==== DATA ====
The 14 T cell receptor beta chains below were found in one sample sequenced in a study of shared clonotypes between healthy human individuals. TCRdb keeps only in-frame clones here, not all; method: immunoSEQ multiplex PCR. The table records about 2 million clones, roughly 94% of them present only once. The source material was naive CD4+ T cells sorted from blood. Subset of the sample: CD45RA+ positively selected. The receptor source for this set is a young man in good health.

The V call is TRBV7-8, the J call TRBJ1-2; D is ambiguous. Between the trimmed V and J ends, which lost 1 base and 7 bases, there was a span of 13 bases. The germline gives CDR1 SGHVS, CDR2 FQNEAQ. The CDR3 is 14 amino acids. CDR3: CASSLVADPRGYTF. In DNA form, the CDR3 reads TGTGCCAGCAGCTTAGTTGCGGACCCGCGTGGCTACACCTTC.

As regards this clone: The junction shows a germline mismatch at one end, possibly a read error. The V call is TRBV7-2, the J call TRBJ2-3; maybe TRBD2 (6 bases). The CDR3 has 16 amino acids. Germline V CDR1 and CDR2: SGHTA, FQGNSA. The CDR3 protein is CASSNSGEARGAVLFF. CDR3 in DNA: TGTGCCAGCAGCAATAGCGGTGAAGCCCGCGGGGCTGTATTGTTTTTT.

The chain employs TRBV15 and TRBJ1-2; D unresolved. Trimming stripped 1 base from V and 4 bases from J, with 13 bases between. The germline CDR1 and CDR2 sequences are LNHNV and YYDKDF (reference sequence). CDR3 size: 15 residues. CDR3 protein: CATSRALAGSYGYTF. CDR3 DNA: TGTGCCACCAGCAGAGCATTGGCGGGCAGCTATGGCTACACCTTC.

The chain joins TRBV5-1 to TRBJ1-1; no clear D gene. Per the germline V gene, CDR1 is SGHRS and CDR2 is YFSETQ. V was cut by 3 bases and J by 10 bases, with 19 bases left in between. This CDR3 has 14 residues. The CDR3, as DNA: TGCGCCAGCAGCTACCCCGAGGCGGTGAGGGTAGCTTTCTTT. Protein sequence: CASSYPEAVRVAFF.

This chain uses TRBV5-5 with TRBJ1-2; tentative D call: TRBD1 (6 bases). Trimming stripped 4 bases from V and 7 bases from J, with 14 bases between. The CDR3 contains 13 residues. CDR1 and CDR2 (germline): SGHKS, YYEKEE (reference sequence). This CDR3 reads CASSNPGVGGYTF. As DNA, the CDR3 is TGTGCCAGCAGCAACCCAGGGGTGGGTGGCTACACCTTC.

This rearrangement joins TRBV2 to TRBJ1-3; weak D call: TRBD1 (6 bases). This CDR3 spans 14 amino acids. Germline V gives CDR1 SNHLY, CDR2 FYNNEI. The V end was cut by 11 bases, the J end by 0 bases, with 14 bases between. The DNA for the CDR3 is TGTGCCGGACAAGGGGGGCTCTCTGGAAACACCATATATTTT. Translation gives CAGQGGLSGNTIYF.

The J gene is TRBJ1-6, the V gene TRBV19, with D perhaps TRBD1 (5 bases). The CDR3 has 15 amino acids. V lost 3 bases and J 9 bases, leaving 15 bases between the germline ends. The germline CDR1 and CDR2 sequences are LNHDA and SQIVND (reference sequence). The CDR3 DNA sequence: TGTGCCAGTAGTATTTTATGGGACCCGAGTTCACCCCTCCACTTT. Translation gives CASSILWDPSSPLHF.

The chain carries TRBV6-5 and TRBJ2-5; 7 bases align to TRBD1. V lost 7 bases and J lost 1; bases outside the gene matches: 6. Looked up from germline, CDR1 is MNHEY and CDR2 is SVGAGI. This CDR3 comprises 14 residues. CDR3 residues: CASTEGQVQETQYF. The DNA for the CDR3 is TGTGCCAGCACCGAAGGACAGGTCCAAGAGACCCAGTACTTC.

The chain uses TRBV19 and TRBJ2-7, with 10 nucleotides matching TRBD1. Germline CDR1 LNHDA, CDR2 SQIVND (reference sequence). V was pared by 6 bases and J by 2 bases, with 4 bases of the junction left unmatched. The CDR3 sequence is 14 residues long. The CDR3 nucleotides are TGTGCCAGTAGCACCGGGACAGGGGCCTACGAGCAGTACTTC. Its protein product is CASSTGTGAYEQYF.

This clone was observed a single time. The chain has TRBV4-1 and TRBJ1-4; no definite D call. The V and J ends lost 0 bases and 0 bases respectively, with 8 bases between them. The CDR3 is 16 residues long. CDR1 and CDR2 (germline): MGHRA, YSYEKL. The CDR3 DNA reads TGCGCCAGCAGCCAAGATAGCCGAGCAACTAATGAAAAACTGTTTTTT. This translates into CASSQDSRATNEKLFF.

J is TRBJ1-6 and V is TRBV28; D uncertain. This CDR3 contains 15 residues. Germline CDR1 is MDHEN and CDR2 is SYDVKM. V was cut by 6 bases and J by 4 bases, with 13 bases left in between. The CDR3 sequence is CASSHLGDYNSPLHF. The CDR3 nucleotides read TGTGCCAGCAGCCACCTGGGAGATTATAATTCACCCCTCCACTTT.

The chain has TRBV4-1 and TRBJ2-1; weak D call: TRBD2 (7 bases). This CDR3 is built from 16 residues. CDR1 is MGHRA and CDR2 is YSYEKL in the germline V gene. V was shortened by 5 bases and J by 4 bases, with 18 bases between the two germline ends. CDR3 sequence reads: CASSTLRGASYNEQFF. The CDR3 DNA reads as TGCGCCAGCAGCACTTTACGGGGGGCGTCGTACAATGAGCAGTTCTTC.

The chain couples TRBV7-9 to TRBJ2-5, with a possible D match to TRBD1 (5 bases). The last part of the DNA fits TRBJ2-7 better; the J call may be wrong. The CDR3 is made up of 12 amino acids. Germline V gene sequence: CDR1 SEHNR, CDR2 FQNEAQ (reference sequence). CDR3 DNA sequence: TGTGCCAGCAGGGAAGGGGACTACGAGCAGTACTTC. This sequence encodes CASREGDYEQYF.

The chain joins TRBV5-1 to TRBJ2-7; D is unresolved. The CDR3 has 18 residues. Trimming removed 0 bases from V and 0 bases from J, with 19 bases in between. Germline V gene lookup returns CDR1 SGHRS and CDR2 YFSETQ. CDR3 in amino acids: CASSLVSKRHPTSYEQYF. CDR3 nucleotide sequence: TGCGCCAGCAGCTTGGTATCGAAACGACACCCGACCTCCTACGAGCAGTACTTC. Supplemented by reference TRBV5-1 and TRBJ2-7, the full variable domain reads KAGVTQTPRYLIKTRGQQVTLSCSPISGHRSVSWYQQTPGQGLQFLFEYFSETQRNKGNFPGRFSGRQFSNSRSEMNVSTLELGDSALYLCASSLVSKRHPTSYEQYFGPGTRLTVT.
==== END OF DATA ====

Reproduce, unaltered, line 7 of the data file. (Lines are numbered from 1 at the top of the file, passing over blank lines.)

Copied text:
This rearrangement joins TRBV2 to TRBJ1-3; weak D call: TRBD1 (6 bases). This CDR3 spans 14 amino acids. Germline V gives CDR1 SNHLY, CDR2 FYNNEI. The V end was cut by 11 bases, the J end by 0 bases, with 14 bases between. The DNA for the CDR3 is TGTGCCGGACAAGGGGGGCTCTCTGGAAACACCATATATTTT. Translation gives CAGQGGLSGNTIYF.